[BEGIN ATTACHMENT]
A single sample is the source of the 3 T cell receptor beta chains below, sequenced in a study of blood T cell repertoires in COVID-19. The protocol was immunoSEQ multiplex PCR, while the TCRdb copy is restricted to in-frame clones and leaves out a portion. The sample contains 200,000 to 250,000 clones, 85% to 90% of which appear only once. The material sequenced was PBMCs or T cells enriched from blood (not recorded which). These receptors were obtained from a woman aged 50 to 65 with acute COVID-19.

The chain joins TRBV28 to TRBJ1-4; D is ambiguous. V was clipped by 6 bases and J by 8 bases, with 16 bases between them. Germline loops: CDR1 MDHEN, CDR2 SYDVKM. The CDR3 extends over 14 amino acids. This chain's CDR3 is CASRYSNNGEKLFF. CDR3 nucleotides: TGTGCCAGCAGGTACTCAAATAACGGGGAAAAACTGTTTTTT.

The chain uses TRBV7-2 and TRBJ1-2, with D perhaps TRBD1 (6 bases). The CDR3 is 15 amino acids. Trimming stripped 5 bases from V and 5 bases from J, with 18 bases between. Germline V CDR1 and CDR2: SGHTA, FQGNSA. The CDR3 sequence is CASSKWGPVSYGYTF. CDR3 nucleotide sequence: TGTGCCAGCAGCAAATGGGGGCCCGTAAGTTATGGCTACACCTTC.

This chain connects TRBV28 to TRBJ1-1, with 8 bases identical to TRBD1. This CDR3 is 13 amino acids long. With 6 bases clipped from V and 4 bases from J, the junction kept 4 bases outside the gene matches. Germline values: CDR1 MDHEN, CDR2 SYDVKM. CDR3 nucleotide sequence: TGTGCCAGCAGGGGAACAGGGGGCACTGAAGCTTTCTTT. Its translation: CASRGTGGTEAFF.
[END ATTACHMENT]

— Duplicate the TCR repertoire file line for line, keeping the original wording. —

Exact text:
A single sample is the source of the 3 T cell receptor beta chains below, sequenced in a study of blood T cell repertoires in COVID-19. The protocol was immunoSEQ multiplex PCR, while the TCRdb copy is restricted to in-frame clones and leaves out a portion. The sample contains 200,000 to 250,000 clones, 85% to 90% of which appear only once. The material sequenced was PBMCs or T cells enriched from blood (not recorded which). These receptors were obtained from a woman aged 50 to 65 with acute COVID-19.

The chain joins TRBV28 to TRBJ1-4; D is ambiguous. V was clipped by 6 bases and J by 8 bases, with 16 bases between them. Germline loops: CDR1 MDHEN, CDR2 SYDVKM. The CDR3 extends over 14 amino acids. This chain's CDR3 is CASRYSNNGEKLFF. CDR3 nucleotides: TGTGCCAGCAGGTACTCAAATAACGGGGAAAAACTGTTTTTT.

The chain uses TRBV7-2 and TRBJ1-2, with D perhaps TRBD1 (6 bases). The CDR3 is 15 amino acids. Trimming stripped 5 bases from V and 5 bases from J, with 18 bases between. Germline V CDR1 and CDR2: SGHTA, FQGNSA. The CDR3 sequence is CASSKWGPVSYGYTF. CDR3 nucleotide sequence: TGTGCCAGCAGCAAATGGGGGCCCGTAAGTTATGGCTACACCTTC.

This chain connects TRBV28 to TRBJ1-1, with 8 bases identical to TRBD1. This CDR3 is 13 amino acids long. With 6 bases clipped from V and 4 bases from J, the junction kept 4 bases outside the gene matches. Germline values: CDR1 MDHEN, CDR2 SYDVKM. CDR3 nucleotide sequence: TGTGCCAGCAGGGGAACAGGGGGCACTGAAGCTTTCTTT. Its translation: CASRGTGGTEAFF.